As the county prepares to send out red, yellow and green window stickers for bars and restaurants to use to show their smoking policies, a lawsuit to block the Niagara County Board of Health's near-total ban on public smoking is near.
The suit will probably be filed well before the regulations take effect next spring, said Judi Justiana, owner of Judi's Lounge on Military Road and a prime mover in Niagara County Citizens for Choice. Previously, there was discussion of waiting until the ban actually began to be enforced.
"Timing is important," Ms. Justiana said. "I think it's important that something happen (in court) before people start investing in changing their property."
The Board of Health passed a regulation July 23 banning smoking in all public places except bars. The measure allows smoking in the bar area of a restaurant, provided that area is separated from the dining space by a floor-to-ceiling wall. It allows separate smoking rooms in the dining area, but they must be fully enclosed and are limited to 50 percent of the eatery's total seating capacity.
The rules, passed in reaction to a County Legislature-approved law the board viewed as far too weak, are not expected to take effect until approximately March 1999. The exact date is unknown because the measure must be reviewed by state health bureaucrats. However, county health officials have said that review is a formality that does not include a veto over the measure.
Nor does the County Legislature have the ability to block the regulations, which were an amendment to the county's sanitary code. Since 1964, the Board of Health has had power to write and enforce the sanitary code. A proposal has been introduced to require Legislature approval of changes in the code, but it would not be retroactive.
Ms. Justiana said her group, composed primarily of restaurant and bar owners, has retained John M. Curran, a Buffalo attorney, to represent it in any legal action. Curran could not be reached to comment. County officials have anticipated that any suit will be filed in federal court, but Ms. Justiana said that is not certain.
Ms. Justiana said some bar and restaurant owners are wondering whether it would be worthwhile to renew their liquor licenses if the Board of Health smoking ban takes effect.
Legislator Lee Simonson, R-Lewiston, chairman of the Health Services Committee, said he expects County Attorney Edward P. Perlman and his in-house legal staff to defend the Board of Health in any suit, rather than hiring outside counsel. "I don't want to spend $50,000 to $100,000 (on legal fees)," Simonson said.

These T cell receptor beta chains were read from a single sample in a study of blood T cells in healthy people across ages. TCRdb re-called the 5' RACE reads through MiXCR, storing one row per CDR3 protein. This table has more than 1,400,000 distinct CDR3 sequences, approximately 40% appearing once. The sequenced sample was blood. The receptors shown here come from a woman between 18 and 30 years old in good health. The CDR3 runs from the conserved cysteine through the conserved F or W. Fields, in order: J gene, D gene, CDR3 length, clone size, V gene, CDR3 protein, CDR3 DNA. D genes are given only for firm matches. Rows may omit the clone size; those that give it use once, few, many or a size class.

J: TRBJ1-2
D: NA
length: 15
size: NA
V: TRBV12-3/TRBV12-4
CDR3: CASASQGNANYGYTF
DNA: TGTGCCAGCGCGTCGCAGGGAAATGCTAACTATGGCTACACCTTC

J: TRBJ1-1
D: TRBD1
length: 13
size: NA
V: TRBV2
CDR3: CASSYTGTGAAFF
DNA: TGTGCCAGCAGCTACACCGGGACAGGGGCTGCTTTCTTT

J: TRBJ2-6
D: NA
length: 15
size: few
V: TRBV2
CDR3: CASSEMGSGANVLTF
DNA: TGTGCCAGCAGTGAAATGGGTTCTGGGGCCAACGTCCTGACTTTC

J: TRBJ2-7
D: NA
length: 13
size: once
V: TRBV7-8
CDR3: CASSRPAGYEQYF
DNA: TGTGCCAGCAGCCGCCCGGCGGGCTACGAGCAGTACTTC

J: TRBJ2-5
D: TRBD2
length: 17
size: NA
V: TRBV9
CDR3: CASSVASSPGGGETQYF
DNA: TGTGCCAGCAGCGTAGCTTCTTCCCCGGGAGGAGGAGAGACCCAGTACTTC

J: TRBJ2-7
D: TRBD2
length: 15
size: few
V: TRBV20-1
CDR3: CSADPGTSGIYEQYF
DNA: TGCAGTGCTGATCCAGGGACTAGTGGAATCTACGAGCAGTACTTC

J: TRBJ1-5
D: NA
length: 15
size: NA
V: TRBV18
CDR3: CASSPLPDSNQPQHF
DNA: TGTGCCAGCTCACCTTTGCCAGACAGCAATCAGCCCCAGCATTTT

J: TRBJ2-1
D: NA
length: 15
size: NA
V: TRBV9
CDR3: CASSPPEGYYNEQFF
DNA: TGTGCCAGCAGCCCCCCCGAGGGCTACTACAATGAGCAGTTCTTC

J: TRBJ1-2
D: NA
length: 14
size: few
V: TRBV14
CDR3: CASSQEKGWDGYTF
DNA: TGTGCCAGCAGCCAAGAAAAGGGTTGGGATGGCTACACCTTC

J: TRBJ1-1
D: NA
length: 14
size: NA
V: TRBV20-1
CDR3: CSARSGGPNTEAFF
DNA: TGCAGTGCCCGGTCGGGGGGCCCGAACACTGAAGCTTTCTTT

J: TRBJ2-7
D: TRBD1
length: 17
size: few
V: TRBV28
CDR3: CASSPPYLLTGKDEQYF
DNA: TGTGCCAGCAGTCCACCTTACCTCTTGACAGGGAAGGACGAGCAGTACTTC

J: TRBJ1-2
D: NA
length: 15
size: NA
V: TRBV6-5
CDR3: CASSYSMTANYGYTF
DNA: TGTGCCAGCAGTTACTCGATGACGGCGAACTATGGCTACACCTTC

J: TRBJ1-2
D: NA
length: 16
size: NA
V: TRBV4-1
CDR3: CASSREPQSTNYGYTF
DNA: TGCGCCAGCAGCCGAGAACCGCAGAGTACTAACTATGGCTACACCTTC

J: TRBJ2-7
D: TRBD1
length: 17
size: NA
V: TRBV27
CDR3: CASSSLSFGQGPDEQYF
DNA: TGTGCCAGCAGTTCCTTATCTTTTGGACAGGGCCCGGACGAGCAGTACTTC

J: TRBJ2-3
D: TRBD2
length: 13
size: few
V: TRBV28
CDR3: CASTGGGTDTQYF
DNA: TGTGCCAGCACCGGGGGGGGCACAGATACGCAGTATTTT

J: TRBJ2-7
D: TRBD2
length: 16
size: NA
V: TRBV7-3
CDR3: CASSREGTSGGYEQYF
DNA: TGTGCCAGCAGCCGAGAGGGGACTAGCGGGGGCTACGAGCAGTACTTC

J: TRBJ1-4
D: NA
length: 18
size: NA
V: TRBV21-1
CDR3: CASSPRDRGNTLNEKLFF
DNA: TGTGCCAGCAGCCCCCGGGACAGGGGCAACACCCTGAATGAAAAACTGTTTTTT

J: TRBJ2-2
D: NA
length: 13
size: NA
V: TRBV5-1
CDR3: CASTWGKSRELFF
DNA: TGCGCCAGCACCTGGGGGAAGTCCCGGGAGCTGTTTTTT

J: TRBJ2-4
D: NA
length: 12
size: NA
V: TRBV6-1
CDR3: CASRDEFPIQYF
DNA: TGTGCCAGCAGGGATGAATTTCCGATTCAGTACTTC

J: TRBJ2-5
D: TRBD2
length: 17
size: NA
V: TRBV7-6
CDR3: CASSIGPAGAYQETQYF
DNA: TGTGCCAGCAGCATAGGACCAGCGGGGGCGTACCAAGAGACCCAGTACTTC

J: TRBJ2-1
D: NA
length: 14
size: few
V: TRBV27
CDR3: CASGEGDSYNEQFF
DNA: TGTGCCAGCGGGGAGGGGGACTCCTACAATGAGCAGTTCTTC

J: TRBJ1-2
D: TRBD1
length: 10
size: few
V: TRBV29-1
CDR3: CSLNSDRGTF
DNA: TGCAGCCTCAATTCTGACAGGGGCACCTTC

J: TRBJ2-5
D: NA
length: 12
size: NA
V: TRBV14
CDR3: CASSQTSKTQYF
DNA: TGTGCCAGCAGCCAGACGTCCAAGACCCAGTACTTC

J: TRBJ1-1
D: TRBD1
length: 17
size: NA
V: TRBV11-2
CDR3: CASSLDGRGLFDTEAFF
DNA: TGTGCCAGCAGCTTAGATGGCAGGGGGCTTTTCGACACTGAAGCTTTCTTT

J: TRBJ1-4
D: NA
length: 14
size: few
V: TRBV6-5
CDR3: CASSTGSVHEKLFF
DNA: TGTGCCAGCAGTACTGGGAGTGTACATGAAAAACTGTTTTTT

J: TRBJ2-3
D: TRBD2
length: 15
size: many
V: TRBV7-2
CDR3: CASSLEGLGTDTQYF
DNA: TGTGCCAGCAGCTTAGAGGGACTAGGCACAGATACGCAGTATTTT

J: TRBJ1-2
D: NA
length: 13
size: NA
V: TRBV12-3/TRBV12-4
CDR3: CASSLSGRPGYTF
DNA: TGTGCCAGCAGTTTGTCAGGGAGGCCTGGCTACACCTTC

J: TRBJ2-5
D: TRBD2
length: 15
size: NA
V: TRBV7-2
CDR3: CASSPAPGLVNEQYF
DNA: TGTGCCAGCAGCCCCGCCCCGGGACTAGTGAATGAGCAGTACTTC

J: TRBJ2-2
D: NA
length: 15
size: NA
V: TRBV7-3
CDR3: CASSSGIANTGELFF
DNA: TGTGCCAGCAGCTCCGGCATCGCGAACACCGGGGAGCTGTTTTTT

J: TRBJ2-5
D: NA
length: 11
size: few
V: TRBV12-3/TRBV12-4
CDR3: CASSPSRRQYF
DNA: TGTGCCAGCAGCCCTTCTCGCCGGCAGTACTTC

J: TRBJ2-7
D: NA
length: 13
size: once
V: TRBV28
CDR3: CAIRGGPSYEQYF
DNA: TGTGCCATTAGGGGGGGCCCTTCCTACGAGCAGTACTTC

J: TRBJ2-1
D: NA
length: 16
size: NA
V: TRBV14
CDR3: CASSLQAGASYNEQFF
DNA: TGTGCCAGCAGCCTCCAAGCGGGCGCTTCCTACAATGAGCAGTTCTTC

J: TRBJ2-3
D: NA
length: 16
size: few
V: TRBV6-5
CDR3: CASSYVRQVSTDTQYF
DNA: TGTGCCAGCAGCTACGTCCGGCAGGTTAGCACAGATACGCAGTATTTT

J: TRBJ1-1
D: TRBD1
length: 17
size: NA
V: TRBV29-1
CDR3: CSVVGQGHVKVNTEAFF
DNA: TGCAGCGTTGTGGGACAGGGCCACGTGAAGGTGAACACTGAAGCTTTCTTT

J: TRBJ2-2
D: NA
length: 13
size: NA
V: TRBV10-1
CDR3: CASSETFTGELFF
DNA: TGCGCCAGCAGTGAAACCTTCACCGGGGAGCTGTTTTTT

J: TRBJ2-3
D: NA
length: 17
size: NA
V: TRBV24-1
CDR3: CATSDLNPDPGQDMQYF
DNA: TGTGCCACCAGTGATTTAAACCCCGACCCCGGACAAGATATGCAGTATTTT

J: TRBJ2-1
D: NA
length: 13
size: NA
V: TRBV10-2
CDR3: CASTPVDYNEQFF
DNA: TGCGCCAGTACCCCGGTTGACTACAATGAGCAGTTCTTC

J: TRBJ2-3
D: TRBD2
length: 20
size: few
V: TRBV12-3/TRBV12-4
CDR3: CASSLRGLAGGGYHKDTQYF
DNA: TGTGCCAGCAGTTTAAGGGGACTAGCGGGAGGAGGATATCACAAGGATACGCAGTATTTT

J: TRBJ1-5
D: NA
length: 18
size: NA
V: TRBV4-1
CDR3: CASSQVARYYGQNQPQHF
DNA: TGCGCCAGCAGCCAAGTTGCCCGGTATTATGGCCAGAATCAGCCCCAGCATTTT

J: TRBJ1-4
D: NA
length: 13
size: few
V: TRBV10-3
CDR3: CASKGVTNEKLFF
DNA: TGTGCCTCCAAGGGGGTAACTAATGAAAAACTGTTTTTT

He admitted that most legislators will be hoping the county loses the suit over the smoking ban. The Legislature passed a pair of its own smoking laws May 19, one which basically re-enacted the current state law except for a couple of minor changes, and another which called for color-coded signs to be posted at eateries announcing their smoking preference.
There were only three votes against the main smoking law, from legislators who thought it was still too tough on business. The "red-yellow-green" law passed unanimously.
That law is scheduled to take effect Oct. 15. County Legislature Clerk Jeffrey D. Williams was given the assignment to get the window stickers printed. He said the county hired Summit Graphics of Lockport for about $800 to produce 2,500 of the diamond-shaped 3-inch decals -- 1,500 yellow, 500 red, and 500 green.
The red stickers will read, "Smoking permitted," which means everywhere in the building. State law allows that only in bars and in restaurants of less than 50 seats. The May 19 county law, which is already in effect, cut that limit to 45 seats.
The yellow stickers will say, "Smoking regulated," which means the establishment has both smoking and non-smoking seating, in compliance with state law.
The green stickers will say, "No smoking."
Williams said there are roughly 1,328 bars and restaurants in the county. Each will receive a letter announcing the program. Williams will be in charge sending out the stickers. The first one for each business will be free; others will cost $1 each.
Ms. Justiana said of the color code, "I think it's great. I hope everybody realizes they have a choice."